Pig producers Vicky, Kate and Rachel Morgan are pressing on with plans to diversify their business, despite the severe financial pressures facing the sector.
Independent pig producers such as the Morgans have borne the brunt of the post-Brexit and Covid-19 market disruption.
Yo-yoing prices, caused by export market collapses and Covid-19 labour shortages, have been set against soaring input costs, which have turned any hope of profit into a £30-a-pig loss.
The Morgan sisters are hoping that a government supply chain review ordered by Defra minister Victoria Prentis will ultimately lead to a fairer deal for farmers.
They have also been heavily involved with the “Bite Into British” campaign aimed at promoting home-grown food and increasing its market share.
While fighting for the pig sector, the Morgans have looked to bolster their business’ finances by diversifying into holiday lets.
Six wooden lodges will be sited on a smallholding owned by the Morgan family, about a mile from the 1,700-sow breeding unit in East Yorkshire.
The units were bought from a local manufacturing company, which has carried out alterations to meet requirements.
There are four three-bedroom units and two with two bedrooms, which will be located in a secluded, 1ha field at the smallholding.
Construction is in the final stages, with concrete pads in place and sewerage, water and electricity supplies connected. All of the lodges are on-site and is expected to be completed by the end of the summer 2022, ready for occupancy in September, explains Vicky.
The whole process began two years ago after getting the go-ahead from local planners. At that time, the Morgans applied for EU grant funding to help offset the total project cost of about £500,000.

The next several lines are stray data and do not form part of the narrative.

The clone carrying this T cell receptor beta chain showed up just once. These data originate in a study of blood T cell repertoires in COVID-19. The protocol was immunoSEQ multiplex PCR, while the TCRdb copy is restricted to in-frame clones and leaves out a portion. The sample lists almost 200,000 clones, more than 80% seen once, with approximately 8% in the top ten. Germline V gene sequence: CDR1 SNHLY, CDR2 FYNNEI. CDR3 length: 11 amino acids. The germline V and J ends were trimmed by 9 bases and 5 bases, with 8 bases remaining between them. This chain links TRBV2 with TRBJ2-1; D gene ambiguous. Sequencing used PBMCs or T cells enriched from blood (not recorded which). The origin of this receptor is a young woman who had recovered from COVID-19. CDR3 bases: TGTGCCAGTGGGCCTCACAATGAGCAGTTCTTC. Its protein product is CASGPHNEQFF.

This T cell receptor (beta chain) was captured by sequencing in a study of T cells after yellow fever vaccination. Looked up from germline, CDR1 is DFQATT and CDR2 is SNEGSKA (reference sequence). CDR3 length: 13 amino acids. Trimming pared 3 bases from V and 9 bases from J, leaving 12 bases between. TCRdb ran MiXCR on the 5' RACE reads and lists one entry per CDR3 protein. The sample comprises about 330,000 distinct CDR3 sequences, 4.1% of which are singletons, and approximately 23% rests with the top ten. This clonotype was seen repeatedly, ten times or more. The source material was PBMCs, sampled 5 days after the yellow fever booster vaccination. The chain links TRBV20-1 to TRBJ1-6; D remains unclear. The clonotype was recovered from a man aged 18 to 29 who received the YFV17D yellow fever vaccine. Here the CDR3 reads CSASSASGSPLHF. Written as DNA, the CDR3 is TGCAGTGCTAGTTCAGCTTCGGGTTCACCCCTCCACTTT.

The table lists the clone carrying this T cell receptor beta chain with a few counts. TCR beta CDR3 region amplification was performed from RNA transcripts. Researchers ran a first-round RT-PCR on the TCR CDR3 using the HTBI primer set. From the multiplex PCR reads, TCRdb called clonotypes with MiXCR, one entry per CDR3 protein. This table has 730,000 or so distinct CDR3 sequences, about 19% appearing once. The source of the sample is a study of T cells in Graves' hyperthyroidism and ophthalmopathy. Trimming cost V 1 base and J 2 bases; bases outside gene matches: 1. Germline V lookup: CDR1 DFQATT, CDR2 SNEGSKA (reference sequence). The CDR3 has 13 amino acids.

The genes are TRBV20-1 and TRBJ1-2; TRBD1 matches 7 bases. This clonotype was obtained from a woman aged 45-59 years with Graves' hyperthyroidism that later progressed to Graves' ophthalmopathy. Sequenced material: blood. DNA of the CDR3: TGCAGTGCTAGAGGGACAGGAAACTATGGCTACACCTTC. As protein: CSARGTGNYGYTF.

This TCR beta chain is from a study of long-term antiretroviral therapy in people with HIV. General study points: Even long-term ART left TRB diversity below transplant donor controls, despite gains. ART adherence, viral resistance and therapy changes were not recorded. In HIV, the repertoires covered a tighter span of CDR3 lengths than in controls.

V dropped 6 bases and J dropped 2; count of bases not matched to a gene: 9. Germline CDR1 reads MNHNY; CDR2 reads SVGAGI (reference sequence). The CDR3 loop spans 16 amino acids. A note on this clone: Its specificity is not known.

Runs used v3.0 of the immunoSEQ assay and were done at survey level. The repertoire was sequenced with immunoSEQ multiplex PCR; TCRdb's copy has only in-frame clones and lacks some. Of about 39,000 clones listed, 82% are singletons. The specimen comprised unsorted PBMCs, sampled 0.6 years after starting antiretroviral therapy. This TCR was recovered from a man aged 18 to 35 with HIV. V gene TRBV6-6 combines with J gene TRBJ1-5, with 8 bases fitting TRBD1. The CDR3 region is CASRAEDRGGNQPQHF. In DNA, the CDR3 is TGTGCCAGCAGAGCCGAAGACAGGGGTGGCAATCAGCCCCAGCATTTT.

Calculations suggest a four- to five-year return on the investment.
The grant is a significant element at £80,000, but the application process has been one of the trickiest parts of the project, says Vicky.
Difficulties caused by the Covid-19 pandemic saw the application process shelved for more than a year by grant administrators.
Only in the past six months has the whole project regained momentum and, since the start of the year, has moved on quickly.
The sisters have carried out local market research to establish likely demand levels and used advisers from holiday let expert Hoseasons to address potential issues.
Local farmers and B&B owners have also been extremely supportive, allowing the sisters to visit similar units and discuss issues.
“Everyone has been extremely positive, and suggested the site’s closeness to the Yorkshire Wolds is attractive, and it could do well,” says Vicky.
“It’s still a massive gamble. But if you don’t try things, you never know, and may even be at greater risk relying solely on the pig unit.”